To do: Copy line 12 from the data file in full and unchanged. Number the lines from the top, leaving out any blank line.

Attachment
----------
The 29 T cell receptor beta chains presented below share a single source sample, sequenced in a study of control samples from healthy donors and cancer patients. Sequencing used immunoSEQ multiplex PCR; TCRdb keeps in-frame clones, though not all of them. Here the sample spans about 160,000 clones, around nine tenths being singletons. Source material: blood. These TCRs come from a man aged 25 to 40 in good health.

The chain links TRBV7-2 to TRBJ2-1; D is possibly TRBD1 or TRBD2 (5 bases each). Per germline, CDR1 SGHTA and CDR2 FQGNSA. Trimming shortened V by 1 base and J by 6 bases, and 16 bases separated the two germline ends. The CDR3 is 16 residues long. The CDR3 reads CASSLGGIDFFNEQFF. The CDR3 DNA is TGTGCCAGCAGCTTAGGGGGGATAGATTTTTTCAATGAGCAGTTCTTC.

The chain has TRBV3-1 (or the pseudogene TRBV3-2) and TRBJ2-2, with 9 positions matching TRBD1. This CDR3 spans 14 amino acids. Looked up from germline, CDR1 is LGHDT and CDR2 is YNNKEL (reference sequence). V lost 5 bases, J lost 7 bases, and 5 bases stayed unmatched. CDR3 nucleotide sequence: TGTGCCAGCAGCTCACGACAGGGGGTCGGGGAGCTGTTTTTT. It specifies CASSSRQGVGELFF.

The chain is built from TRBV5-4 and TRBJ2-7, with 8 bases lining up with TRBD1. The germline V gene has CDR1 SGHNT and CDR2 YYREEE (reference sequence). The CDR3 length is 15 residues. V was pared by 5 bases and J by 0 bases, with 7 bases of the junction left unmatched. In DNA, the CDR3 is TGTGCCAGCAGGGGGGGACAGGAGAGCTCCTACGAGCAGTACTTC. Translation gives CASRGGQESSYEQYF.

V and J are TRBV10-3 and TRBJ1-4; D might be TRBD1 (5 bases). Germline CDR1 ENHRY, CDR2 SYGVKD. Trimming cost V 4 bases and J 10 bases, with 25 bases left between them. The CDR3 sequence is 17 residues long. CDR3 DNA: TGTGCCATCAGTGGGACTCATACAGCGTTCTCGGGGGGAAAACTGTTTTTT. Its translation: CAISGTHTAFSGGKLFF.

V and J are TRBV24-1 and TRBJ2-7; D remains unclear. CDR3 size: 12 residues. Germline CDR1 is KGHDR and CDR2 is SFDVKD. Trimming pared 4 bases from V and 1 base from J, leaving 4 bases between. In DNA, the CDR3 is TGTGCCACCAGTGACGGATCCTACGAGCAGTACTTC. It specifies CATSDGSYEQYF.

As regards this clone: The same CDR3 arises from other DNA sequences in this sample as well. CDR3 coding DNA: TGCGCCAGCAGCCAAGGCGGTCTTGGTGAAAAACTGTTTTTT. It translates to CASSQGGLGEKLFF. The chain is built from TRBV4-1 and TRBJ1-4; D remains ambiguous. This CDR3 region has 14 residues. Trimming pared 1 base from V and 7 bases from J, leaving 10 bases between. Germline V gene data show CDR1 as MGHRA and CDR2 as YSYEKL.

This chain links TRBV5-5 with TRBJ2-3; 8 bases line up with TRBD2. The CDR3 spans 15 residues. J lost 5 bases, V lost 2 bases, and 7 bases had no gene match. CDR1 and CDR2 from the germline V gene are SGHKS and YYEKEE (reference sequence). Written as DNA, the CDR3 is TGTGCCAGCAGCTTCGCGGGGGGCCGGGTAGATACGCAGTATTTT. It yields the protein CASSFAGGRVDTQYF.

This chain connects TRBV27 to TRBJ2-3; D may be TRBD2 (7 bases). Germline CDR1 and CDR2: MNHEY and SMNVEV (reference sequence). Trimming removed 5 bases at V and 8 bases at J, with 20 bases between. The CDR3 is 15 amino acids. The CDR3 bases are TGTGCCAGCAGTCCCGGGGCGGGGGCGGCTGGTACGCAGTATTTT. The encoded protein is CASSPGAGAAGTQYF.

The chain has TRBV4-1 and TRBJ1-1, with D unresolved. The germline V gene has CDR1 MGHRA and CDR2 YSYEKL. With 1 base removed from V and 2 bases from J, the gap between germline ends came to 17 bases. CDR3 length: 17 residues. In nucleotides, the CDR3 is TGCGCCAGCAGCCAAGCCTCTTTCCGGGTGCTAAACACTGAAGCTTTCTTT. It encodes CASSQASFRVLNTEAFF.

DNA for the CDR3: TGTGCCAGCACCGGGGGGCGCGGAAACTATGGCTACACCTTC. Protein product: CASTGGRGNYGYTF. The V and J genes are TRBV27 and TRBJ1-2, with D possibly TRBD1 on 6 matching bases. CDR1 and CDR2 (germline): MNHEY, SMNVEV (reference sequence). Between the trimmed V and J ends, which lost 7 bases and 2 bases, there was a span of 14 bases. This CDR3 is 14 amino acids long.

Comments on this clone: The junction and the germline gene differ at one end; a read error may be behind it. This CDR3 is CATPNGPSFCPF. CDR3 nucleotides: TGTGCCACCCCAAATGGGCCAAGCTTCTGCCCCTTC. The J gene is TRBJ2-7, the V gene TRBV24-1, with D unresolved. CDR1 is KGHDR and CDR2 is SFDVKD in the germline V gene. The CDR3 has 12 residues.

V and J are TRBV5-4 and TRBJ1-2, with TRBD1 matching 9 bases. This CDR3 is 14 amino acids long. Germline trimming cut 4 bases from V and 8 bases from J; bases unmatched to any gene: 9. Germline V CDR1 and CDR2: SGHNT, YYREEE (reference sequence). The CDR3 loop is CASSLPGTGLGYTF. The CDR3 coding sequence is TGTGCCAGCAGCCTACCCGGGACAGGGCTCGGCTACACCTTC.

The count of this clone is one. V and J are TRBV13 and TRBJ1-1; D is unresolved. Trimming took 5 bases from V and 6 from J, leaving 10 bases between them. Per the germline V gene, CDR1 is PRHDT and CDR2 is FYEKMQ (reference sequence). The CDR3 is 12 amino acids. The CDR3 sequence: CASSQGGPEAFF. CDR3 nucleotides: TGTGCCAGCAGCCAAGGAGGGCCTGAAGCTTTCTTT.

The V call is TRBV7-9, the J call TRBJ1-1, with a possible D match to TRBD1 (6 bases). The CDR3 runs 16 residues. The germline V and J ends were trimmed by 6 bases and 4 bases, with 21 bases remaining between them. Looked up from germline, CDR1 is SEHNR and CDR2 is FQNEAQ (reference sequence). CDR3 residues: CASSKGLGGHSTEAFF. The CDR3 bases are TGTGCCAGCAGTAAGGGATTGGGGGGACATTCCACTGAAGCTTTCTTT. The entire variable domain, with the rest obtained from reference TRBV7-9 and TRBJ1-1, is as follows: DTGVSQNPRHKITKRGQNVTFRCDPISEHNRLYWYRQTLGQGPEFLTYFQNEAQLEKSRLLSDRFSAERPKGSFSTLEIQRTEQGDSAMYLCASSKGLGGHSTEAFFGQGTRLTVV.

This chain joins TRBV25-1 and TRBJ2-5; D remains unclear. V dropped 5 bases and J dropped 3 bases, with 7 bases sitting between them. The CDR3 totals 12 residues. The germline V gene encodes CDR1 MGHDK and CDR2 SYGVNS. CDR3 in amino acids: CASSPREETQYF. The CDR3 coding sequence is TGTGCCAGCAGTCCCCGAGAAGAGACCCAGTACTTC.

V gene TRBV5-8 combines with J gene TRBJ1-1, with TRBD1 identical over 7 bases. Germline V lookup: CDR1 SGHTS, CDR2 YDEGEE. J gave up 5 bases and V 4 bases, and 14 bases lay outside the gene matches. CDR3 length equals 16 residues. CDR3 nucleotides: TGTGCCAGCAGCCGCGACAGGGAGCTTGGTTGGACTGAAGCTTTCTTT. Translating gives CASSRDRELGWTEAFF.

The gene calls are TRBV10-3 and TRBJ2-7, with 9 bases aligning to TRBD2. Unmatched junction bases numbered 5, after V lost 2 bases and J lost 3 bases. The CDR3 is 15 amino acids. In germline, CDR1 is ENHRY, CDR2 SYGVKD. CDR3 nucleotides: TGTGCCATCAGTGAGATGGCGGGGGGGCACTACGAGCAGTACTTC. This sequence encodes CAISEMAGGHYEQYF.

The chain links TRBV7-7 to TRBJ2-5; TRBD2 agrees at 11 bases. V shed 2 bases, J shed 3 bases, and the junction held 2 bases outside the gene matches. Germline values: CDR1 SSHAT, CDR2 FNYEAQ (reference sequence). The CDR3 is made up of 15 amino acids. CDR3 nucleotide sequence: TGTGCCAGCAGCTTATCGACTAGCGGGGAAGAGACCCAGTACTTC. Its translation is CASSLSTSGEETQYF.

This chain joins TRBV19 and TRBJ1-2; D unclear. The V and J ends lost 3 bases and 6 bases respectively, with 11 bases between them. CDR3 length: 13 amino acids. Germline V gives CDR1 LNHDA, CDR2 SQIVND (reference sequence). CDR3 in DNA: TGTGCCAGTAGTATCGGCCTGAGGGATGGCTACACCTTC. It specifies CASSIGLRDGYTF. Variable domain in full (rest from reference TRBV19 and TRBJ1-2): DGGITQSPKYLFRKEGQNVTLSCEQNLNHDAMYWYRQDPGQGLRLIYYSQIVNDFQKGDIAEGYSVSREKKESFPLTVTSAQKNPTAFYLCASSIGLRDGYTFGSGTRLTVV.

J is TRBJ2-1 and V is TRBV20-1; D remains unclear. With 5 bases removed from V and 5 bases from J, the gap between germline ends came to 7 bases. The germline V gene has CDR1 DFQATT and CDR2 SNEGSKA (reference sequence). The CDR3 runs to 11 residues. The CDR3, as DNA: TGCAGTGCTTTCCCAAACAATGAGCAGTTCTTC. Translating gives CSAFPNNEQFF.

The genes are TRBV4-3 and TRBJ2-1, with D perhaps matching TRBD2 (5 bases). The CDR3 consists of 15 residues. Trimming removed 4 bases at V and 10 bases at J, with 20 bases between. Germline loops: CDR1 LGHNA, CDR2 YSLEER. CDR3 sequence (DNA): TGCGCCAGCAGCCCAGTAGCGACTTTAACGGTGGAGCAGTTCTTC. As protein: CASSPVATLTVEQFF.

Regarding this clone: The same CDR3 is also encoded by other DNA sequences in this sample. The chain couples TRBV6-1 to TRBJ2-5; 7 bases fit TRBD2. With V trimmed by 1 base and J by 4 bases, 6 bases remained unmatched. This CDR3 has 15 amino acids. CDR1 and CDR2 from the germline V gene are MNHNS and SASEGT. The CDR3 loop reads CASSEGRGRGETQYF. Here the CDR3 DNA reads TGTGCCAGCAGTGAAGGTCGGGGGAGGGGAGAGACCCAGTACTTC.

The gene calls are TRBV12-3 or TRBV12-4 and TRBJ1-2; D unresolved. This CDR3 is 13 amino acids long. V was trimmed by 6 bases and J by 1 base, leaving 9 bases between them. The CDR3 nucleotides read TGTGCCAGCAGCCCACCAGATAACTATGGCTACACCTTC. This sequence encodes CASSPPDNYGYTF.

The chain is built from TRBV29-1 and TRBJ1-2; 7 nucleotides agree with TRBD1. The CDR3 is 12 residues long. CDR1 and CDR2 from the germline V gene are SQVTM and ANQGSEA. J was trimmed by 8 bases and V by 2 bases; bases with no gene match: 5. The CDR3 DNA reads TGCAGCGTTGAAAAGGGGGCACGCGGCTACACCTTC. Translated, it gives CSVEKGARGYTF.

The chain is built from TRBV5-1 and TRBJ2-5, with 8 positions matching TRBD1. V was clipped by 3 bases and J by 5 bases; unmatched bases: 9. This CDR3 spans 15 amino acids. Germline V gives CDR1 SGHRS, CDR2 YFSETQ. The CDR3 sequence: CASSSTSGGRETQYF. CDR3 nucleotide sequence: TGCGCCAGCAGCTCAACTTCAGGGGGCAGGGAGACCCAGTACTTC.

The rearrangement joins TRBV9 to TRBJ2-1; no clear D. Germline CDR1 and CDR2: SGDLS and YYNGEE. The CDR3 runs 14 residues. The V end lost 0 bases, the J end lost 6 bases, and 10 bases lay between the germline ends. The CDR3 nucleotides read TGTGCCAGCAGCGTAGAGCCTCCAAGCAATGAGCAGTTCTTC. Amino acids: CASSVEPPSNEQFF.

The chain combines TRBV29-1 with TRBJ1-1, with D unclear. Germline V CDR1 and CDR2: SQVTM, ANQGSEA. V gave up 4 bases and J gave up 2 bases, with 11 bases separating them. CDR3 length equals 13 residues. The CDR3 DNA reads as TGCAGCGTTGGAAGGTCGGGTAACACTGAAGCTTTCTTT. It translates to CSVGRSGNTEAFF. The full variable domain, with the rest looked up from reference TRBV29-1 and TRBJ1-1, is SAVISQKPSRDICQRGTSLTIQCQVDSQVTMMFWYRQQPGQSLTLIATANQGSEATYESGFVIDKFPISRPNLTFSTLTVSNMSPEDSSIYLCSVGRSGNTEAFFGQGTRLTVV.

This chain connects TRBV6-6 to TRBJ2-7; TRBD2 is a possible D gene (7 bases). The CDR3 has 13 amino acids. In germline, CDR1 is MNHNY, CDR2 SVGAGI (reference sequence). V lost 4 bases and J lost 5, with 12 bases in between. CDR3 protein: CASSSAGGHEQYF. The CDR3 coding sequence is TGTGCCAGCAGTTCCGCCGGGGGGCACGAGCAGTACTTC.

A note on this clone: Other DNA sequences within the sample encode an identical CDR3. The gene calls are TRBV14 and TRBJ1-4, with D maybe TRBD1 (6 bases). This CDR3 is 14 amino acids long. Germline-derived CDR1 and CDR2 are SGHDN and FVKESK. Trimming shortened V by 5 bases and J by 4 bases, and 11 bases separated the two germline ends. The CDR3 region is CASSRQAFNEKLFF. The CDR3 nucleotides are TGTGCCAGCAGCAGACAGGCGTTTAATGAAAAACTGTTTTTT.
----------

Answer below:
Comments on this clone: The junction and the germline gene differ at one end; a read error may be behind it. This CDR3 is CATPNGPSFCPF. CDR3 nucleotides: TGTGCCACCCCAAATGGGCCAAGCTTCTGCCCCTTC. The J gene is TRBJ2-7, the V gene TRBV24-1, with D unresolved. CDR1 is KGHDR and CDR2 is SFDVKD in the germline V gene. The CDR3 has 12 residues.